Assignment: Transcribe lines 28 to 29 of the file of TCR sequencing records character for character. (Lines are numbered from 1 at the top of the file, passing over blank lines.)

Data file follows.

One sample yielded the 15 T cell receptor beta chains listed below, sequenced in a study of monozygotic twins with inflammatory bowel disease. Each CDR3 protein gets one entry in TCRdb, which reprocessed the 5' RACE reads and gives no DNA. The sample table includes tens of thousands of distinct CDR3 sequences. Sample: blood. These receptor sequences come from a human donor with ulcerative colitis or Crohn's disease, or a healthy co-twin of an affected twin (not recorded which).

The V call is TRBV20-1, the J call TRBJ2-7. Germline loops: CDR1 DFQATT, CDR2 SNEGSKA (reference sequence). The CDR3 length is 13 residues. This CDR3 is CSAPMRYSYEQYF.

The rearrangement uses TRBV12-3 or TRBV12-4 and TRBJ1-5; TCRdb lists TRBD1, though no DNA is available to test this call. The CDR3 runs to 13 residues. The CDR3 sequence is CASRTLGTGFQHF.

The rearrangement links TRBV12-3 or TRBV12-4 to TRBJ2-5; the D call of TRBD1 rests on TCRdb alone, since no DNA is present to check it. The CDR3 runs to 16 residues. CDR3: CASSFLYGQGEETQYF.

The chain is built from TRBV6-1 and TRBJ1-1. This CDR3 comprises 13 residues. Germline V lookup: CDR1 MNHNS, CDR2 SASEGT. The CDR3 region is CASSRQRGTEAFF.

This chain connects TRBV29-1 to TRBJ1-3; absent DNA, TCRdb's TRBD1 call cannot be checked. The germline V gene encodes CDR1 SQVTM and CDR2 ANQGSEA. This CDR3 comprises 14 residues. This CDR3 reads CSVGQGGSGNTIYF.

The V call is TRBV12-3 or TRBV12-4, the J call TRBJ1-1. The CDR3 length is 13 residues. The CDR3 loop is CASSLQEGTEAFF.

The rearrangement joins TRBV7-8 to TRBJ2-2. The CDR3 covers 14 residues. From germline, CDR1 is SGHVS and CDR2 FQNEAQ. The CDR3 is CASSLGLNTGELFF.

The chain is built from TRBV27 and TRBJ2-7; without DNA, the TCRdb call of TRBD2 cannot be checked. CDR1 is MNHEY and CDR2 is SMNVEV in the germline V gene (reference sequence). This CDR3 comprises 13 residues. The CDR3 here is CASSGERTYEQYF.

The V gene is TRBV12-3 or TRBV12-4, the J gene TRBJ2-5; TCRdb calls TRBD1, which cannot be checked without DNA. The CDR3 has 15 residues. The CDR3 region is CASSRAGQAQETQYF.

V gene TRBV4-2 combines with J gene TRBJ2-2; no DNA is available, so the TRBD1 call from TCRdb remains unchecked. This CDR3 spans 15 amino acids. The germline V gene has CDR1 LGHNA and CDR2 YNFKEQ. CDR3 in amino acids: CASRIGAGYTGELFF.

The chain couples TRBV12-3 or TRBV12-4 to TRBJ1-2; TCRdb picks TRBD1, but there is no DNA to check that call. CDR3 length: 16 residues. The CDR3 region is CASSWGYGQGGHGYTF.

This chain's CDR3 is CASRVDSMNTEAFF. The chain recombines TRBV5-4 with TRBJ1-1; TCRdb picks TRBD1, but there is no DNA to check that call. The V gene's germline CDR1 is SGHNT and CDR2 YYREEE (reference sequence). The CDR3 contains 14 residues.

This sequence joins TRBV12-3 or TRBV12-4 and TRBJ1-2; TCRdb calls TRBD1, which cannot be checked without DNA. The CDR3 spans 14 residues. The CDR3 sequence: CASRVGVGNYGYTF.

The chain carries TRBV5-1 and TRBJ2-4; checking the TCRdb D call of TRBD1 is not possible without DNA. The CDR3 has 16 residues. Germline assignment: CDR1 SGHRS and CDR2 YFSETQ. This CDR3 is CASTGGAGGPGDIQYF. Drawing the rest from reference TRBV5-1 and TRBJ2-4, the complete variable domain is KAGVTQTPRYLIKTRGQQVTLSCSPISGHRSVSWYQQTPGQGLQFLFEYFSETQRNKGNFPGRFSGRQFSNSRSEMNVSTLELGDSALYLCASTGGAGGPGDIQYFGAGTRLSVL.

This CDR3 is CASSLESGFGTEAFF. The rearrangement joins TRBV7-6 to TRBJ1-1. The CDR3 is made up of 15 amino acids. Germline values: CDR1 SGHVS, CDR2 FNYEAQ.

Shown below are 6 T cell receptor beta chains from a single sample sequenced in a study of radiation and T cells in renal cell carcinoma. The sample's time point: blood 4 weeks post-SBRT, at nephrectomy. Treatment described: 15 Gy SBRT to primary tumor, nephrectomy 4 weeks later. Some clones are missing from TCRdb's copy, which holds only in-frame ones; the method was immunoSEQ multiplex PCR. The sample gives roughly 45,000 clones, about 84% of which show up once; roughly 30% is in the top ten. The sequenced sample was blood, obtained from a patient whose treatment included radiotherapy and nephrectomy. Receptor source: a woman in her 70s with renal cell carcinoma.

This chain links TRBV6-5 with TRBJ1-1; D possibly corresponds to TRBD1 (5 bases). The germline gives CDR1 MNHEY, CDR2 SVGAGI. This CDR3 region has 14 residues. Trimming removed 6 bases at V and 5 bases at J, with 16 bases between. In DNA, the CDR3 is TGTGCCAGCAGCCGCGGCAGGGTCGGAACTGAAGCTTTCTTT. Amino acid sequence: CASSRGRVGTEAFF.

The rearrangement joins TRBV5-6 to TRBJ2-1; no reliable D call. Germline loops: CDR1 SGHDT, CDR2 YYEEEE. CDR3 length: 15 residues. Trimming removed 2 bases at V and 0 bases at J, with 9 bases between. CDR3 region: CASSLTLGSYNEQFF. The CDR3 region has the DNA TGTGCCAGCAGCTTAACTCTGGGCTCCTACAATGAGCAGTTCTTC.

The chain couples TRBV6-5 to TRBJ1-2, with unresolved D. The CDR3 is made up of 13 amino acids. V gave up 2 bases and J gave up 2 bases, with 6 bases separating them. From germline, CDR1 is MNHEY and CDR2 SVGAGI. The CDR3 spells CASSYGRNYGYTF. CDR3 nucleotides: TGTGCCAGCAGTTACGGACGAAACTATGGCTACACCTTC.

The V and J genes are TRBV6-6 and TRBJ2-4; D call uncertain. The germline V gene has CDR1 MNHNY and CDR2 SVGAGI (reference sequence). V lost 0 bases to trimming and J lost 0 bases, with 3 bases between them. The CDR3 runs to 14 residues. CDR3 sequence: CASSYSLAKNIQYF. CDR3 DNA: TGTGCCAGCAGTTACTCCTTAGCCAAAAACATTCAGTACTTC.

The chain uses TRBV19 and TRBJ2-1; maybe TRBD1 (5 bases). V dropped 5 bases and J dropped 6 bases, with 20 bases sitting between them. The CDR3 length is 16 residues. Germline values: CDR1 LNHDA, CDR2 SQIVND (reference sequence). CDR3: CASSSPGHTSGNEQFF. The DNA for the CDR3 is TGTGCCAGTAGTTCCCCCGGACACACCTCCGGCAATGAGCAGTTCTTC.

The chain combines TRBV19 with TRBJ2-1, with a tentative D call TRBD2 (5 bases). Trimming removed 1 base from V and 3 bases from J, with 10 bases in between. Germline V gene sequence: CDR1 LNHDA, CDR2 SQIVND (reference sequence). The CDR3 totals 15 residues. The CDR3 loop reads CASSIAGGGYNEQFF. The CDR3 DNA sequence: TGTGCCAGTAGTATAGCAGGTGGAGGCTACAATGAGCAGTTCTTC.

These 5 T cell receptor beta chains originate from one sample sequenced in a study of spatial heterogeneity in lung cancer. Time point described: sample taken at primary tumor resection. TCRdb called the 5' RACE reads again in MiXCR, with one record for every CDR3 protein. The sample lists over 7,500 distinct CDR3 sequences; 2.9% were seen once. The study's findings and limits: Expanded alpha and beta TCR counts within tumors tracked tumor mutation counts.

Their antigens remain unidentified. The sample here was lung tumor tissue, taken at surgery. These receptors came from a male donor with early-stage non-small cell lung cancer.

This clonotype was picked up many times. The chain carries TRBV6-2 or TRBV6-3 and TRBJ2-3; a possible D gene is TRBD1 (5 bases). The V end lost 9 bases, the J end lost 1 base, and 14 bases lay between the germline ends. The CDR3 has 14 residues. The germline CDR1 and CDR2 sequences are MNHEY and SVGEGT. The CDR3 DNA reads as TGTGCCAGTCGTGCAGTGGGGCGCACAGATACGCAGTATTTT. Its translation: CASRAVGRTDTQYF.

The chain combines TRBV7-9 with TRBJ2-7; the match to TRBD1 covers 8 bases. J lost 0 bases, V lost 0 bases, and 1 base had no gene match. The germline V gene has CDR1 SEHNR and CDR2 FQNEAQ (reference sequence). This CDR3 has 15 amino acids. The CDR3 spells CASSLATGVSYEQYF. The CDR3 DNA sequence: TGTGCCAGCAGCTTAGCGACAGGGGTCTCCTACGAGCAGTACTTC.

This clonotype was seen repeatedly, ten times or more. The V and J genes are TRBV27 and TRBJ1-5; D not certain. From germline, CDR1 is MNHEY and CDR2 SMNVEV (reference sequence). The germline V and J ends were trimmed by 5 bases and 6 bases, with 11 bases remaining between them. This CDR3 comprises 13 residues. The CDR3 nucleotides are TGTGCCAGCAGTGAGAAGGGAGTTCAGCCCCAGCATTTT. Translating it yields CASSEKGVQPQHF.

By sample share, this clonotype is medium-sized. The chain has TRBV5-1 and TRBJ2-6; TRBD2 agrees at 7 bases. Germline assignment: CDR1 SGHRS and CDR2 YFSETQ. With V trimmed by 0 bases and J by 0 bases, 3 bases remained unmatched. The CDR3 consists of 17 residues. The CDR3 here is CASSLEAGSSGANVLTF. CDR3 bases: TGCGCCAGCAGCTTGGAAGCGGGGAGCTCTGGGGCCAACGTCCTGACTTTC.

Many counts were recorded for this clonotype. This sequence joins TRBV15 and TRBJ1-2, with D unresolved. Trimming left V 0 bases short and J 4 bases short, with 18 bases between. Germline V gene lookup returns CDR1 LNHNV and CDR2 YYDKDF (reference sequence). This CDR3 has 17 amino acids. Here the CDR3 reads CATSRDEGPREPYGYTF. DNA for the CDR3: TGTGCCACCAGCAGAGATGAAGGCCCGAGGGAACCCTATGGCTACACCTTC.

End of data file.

This clonotype was seen repeatedly, ten times or more. The V and J genes are TRBV27 and TRBJ1-5; D not certain. From germline, CDR1 is MNHEY and CDR2 SMNVEV (reference sequence). The germline V and J ends were trimmed by 5 bases and 6 bases, with 11 bases remaining between them. This CDR3 comprises 13 residues. The CDR3 nucleotides are TGTGCCAGCAGTGAGAAGGGAGTTCAGCCCCAGCATTTT. Translating it yields CASSEKGVQPQHF.

By sample share, this clonotype is medium-sized. The chain has TRBV5-1 and TRBJ2-6; TRBD2 agrees at 7 bases. Germline assignment: CDR1 SGHRS and CDR2 YFSETQ. With V trimmed by 0 bases and J by 0 bases, 3 bases remained unmatched. The CDR3 consists of 17 residues. The CDR3 here is CASSLEAGSSGANVLTF. CDR3 bases: TGCGCCAGCAGCTTGGAAGCGGGGAGCTCTGGGGCCAACGTCCTGACTTTC.